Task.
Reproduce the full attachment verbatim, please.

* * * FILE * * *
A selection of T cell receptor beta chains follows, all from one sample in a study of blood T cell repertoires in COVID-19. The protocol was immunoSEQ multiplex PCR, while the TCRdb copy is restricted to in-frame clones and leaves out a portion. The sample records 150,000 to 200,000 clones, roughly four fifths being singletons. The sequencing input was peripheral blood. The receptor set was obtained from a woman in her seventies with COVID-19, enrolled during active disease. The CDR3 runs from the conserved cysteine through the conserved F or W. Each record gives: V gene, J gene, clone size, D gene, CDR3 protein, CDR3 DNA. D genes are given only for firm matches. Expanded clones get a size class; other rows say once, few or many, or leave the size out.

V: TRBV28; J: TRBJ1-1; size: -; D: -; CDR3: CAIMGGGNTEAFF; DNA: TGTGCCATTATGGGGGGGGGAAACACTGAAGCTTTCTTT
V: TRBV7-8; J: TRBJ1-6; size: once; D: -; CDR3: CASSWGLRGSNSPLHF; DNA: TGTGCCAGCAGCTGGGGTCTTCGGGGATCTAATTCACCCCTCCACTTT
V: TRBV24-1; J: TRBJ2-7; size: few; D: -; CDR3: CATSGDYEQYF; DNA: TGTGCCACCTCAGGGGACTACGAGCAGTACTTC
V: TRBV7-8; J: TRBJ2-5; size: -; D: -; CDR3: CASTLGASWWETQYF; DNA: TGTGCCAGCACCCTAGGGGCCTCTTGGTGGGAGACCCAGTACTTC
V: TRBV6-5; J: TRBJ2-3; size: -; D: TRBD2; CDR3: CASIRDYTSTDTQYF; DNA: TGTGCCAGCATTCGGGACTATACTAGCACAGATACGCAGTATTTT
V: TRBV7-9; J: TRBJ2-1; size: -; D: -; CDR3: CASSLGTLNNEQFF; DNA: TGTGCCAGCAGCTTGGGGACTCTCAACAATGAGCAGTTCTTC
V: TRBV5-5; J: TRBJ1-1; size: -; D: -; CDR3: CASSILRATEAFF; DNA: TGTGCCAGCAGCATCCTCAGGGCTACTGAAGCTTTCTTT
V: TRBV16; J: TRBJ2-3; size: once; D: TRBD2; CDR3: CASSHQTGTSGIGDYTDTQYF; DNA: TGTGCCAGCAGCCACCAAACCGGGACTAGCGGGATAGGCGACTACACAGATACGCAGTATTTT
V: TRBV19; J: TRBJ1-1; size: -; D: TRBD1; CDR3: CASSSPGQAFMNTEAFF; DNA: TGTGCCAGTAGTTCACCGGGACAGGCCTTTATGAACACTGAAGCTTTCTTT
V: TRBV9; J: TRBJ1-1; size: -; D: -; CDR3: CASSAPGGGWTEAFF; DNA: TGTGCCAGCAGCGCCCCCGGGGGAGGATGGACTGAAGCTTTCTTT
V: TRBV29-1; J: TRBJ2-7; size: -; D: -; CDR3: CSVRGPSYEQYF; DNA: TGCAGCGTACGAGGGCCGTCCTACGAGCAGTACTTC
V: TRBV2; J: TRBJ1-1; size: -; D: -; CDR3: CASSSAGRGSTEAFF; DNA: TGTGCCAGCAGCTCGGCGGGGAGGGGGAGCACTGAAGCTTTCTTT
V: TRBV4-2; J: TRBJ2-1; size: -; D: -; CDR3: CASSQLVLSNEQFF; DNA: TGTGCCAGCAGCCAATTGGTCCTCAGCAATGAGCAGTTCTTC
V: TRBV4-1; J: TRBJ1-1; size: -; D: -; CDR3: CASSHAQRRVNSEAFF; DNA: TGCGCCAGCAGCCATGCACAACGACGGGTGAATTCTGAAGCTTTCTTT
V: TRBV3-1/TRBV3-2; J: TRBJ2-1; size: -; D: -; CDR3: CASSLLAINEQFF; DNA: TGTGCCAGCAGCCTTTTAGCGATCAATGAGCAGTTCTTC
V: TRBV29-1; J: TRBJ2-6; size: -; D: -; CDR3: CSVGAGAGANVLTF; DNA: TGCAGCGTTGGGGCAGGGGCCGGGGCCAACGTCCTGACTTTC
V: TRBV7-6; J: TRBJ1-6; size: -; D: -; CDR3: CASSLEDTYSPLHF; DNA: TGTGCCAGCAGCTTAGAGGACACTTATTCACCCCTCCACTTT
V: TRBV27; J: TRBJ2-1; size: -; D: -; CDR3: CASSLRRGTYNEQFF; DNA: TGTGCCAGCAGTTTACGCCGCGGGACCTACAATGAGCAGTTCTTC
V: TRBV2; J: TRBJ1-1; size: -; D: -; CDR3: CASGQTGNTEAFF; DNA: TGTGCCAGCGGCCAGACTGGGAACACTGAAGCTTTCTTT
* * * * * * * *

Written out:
A selection of T cell receptor beta chains follows, all from one sample in a study of blood T cell repertoires in COVID-19. The protocol was immunoSEQ multiplex PCR, while the TCRdb copy is restricted to in-frame clones and leaves out a portion. The sample records 150,000 to 200,000 clones, roughly four fifths being singletons. The sequencing input was peripheral blood. The receptor set was obtained from a woman in her seventies with COVID-19, enrolled during active disease. The CDR3 runs from the conserved cysteine through the conserved F or W. Each record gives: V gene, J gene, clone size, D gene, CDR3 protein, CDR3 DNA. D genes are given only for firm matches. Expanded clones get a size class; other rows say once, few or many, or leave the size out.

V: TRBV28; J: TRBJ1-1; size: -; D: -; CDR3: CAIMGGGNTEAFF; DNA: TGTGCCATTATGGGGGGGGGAAACACTGAAGCTTTCTTT
V: TRBV7-8; J: TRBJ1-6; size: once; D: -; CDR3: CASSWGLRGSNSPLHF; DNA: TGTGCCAGCAGCTGGGGTCTTCGGGGATCTAATTCACCCCTCCACTTT
V: TRBV24-1; J: TRBJ2-7; size: few; D: -; CDR3: CATSGDYEQYF; DNA: TGTGCCACCTCAGGGGACTACGAGCAGTACTTC
V: TRBV7-8; J: TRBJ2-5; size: -; D: -; CDR3: CASTLGASWWETQYF; DNA: TGTGCCAGCACCCTAGGGGCCTCTTGGTGGGAGACCCAGTACTTC
V: TRBV6-5; J: TRBJ2-3; size: -; D: TRBD2; CDR3: CASIRDYTSTDTQYF; DNA: TGTGCCAGCATTCGGGACTATACTAGCACAGATACGCAGTATTTT
V: TRBV7-9; J: TRBJ2-1; size: -; D: -; CDR3: CASSLGTLNNEQFF; DNA: TGTGCCAGCAGCTTGGGGACTCTCAACAATGAGCAGTTCTTC
V: TRBV5-5; J: TRBJ1-1; size: -; D: -; CDR3: CASSILRATEAFF; DNA: TGTGCCAGCAGCATCCTCAGGGCTACTGAAGCTTTCTTT
V: TRBV16; J: TRBJ2-3; size: once; D: TRBD2; CDR3: CASSHQTGTSGIGDYTDTQYF; DNA: TGTGCCAGCAGCCACCAAACCGGGACTAGCGGGATAGGCGACTACACAGATACGCAGTATTTT
V: TRBV19; J: TRBJ1-1; size: -; D: TRBD1; CDR3: CASSSPGQAFMNTEAFF; DNA: TGTGCCAGTAGTTCACCGGGACAGGCCTTTATGAACACTGAAGCTTTCTTT
V: TRBV9; J: TRBJ1-1; size: -; D: -; CDR3: CASSAPGGGWTEAFF; DNA: TGTGCCAGCAGCGCCCCCGGGGGAGGATGGACTGAAGCTTTCTTT
V: TRBV29-1; J: TRBJ2-7; size: -; D: -; CDR3: CSVRGPSYEQYF; DNA: TGCAGCGTACGAGGGCCGTCCTACGAGCAGTACTTC
V: TRBV2; J: TRBJ1-1; size: -; D: -; CDR3: CASSSAGRGSTEAFF; DNA: TGTGCCAGCAGCTCGGCGGGGAGGGGGAGCACTGAAGCTTTCTTT
V: TRBV4-2; J: TRBJ2-1; size: -; D: -; CDR3: CASSQLVLSNEQFF; DNA: TGTGCCAGCAGCCAATTGGTCCTCAGCAATGAGCAGTTCTTC
V: TRBV4-1; J: TRBJ1-1; size: -; D: -; CDR3: CASSHAQRRVNSEAFF; DNA: TGCGCCAGCAGCCATGCACAACGACGGGTGAATTCTGAAGCTTTCTTT
V: TRBV3-1/TRBV3-2; J: TRBJ2-1; size: -; D: -; CDR3: CASSLLAINEQFF; DNA: TGTGCCAGCAGCCTTTTAGCGATCAATGAGCAGTTCTTC
V: TRBV29-1; J: TRBJ2-6; size: -; D: -; CDR3: CSVGAGAGANVLTF; DNA: TGCAGCGTTGGGGCAGGGGCCGGGGCCAACGTCCTGACTTTC
V: TRBV7-6; J: TRBJ1-6; size: -; D: -; CDR3: CASSLEDTYSPLHF; DNA: TGTGCCAGCAGCTTAGAGGACACTTATTCACCCCTCCACTTT
V: TRBV27; J: TRBJ2-1; size: -; D: -; CDR3: CASSLRRGTYNEQFF; DNA: TGTGCCAGCAGTTTACGCCGCGGGACCTACAATGAGCAGTTCTTC
V: TRBV2; J: TRBJ1-1; size: -; D: -; CDR3: CASGQTGNTEAFF; DNA: TGTGCCAGCGGCCAGACTGGGAACACTGAAGCTTTCTTT